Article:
New York Daily News
A boss of many outfits
Scotto, union head & reputed Mafia capo, dies at 87
Anthony Scotto, a powerful waterfront union leader and reputed Gambino crime family boss whose career took him to the White House and the federal penitentiary, has died at 87, his daughter announced Sunday on Instagram.
Scotto, born in 1934, grew up in Brooklyn’s Red Hook and Carroll Gardens neighborhoods and first worked on his native borough’s docks as a longshoreman at age 16, said his daughter and “Good Day New York” co-anchor Rosanna Scotto.
He rose through the ranks of his union, becoming head of International Longshoremen Association Local 1814 in 1963.
The next year he was photographed in the White House with President Lyndon Johnson and on his way as a powerhouse of political influence.
“Political leaders sought his endorsement — everyone from Gov. Hugh Carey to Mario Cuomo to Mayors Lindsay, Beame and U.S Congress people including Sen. Robert F. Kennedy to President Jimmy Carter,” his daughter wrote. “He lectured about
labor relations at Harvard University.”
But Scotto walked in less savory corridors of power as well.
In 1969, the Department of
Justice named him as a capo in the Gambino crime family.
He pushed back, calling the claim “anti-labor tactics” and a vendetta. But a decade later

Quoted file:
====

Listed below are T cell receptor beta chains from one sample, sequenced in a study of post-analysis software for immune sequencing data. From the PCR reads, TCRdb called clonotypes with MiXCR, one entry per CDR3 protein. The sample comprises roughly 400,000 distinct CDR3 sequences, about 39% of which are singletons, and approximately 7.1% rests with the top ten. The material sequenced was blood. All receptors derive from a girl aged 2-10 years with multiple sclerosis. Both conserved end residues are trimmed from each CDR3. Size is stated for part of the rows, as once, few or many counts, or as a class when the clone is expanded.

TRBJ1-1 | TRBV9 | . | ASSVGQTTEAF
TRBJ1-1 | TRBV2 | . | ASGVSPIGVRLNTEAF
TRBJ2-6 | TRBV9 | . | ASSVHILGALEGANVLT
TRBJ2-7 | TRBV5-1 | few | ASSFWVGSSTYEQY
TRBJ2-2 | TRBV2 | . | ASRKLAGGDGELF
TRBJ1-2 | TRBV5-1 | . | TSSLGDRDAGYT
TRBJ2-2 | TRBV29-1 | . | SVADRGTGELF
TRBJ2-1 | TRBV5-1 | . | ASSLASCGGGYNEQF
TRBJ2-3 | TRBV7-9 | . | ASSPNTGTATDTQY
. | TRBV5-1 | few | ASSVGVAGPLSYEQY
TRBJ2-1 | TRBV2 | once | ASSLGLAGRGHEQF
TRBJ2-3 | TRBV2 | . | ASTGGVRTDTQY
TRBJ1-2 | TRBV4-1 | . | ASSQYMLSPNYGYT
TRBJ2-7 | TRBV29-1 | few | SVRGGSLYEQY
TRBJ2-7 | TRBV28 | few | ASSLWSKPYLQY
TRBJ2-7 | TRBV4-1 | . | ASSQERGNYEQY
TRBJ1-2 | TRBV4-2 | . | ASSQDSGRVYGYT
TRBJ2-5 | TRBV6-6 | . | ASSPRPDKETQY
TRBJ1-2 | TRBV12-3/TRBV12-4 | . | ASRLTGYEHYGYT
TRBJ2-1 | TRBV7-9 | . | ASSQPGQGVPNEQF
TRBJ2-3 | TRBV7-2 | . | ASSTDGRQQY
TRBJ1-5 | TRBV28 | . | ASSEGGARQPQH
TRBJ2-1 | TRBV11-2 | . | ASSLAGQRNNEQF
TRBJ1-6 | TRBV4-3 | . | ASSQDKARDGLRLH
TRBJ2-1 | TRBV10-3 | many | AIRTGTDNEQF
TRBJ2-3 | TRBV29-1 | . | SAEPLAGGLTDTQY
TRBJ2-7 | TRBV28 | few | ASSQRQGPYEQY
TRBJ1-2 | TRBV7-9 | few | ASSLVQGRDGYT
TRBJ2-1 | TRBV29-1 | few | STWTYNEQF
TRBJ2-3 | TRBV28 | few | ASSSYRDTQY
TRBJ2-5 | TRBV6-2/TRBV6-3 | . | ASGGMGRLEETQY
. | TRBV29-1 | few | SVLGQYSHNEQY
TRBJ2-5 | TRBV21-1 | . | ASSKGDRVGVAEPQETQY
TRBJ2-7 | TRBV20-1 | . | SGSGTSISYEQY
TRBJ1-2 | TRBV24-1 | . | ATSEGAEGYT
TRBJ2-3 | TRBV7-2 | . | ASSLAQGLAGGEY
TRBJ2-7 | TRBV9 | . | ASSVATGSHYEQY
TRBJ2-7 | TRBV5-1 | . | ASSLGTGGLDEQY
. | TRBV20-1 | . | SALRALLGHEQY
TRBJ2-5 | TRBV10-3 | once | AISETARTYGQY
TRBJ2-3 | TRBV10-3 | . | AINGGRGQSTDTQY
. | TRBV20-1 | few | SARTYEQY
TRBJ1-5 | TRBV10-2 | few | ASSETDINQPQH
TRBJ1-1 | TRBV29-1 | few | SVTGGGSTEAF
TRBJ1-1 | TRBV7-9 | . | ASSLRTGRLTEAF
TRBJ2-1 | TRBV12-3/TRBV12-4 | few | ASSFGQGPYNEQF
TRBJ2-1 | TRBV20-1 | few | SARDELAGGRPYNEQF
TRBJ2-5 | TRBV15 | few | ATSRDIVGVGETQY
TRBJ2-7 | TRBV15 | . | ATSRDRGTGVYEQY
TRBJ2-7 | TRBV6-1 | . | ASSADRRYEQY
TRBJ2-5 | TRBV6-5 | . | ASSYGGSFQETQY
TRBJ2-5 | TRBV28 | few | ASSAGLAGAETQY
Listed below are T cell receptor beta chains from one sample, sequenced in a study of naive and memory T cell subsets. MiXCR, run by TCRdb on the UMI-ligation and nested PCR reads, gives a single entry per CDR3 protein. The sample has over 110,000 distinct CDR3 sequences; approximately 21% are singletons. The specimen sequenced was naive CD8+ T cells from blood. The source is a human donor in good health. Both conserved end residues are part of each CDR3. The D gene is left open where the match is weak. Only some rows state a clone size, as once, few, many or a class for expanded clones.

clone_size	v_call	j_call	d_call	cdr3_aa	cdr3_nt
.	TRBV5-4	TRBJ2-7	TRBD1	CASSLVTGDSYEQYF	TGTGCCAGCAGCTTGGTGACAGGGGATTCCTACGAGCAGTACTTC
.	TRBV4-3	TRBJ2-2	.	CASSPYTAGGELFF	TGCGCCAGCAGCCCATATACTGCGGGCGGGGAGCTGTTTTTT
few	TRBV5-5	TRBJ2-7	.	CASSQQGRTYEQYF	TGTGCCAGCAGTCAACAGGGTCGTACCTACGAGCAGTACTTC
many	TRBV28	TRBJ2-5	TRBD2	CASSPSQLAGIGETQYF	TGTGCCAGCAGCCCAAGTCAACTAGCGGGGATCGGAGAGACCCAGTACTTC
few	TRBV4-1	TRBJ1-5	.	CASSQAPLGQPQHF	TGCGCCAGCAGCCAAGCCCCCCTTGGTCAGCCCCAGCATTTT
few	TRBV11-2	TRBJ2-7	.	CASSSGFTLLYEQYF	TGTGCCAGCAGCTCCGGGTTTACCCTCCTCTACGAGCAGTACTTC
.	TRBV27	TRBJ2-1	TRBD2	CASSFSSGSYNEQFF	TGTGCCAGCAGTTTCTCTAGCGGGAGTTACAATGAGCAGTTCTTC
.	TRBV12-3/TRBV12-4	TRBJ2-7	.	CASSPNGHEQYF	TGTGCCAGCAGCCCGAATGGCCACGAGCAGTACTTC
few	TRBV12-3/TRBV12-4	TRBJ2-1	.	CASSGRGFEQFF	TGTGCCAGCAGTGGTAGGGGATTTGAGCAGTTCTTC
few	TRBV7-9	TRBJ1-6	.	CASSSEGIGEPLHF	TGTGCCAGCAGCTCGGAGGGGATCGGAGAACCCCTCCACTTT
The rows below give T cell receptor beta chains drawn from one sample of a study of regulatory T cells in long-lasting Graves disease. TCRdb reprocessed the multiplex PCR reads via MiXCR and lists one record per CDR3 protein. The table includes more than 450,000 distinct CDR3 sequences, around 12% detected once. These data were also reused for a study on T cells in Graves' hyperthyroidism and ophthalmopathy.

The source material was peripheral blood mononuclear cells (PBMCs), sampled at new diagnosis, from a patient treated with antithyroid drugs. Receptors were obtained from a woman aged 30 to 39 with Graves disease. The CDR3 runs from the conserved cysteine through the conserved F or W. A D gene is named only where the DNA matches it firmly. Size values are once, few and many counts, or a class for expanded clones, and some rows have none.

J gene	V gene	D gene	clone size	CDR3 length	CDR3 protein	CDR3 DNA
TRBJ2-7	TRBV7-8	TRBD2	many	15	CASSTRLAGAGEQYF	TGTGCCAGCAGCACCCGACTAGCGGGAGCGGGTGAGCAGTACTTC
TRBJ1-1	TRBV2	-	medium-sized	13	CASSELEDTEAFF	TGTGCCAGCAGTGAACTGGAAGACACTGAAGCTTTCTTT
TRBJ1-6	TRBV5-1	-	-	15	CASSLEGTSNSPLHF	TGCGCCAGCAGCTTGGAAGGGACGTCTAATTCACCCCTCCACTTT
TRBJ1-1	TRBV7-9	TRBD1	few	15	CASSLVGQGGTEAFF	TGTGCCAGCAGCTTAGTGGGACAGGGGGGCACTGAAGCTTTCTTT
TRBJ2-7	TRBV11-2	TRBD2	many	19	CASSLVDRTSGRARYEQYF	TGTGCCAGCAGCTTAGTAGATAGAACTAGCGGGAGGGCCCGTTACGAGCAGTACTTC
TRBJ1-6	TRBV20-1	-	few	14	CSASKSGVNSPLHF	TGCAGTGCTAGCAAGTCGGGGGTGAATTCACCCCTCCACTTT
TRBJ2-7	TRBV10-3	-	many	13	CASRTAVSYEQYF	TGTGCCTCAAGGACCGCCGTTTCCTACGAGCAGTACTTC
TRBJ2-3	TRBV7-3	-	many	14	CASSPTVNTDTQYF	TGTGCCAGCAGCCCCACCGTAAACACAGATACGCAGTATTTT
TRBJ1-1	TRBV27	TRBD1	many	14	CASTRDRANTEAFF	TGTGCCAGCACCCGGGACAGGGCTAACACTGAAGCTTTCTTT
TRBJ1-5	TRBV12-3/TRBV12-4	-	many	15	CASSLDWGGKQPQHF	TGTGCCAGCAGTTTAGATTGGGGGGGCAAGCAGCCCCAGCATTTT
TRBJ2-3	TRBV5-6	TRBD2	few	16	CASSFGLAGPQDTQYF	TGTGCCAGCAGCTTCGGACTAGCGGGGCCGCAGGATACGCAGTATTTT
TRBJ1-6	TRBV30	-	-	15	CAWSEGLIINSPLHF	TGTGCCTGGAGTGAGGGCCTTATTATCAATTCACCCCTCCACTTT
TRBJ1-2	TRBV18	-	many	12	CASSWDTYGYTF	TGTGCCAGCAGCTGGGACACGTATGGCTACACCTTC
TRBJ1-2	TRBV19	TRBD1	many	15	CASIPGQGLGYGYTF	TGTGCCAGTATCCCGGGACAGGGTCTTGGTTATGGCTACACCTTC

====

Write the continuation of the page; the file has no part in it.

the union boss was indicted on federal bribery and racketeering charges.
Then 45, Scotto was convicted of receiving cash payoffs of more than $200,000. He was sentenced to five years in prison and fined $75,000 on Jan. 22, 1980.
The nine-week trial “historically may be considered one of the most significant investigations and prosecutions undertaken by the FBI at that time,” according to documents obtained from the Department of Justice.
After arriving at the federal prison in Danbury, Conn., behind the wheel of his Cadillac, Scotto proclaimed his innocence once more before heading inside.
‘‘My conscience is clear,” he said.
Scotto’s family remembered him Sunday as a beloved husband, father of four and grandfather of eight.
Rosanna Scotto credited him with helping reopen the family’s restaurant on E. 52nd St., Fresco by Scotto. The restaurant shuttered because of the pandemic in March 2020.
“He enjoyed golfing with his friends, loved a good cigar and relished making Sunday Sauce with his family,” Rosanna Scotto wrote.
“He was loved by everyone and will be missed dearly.”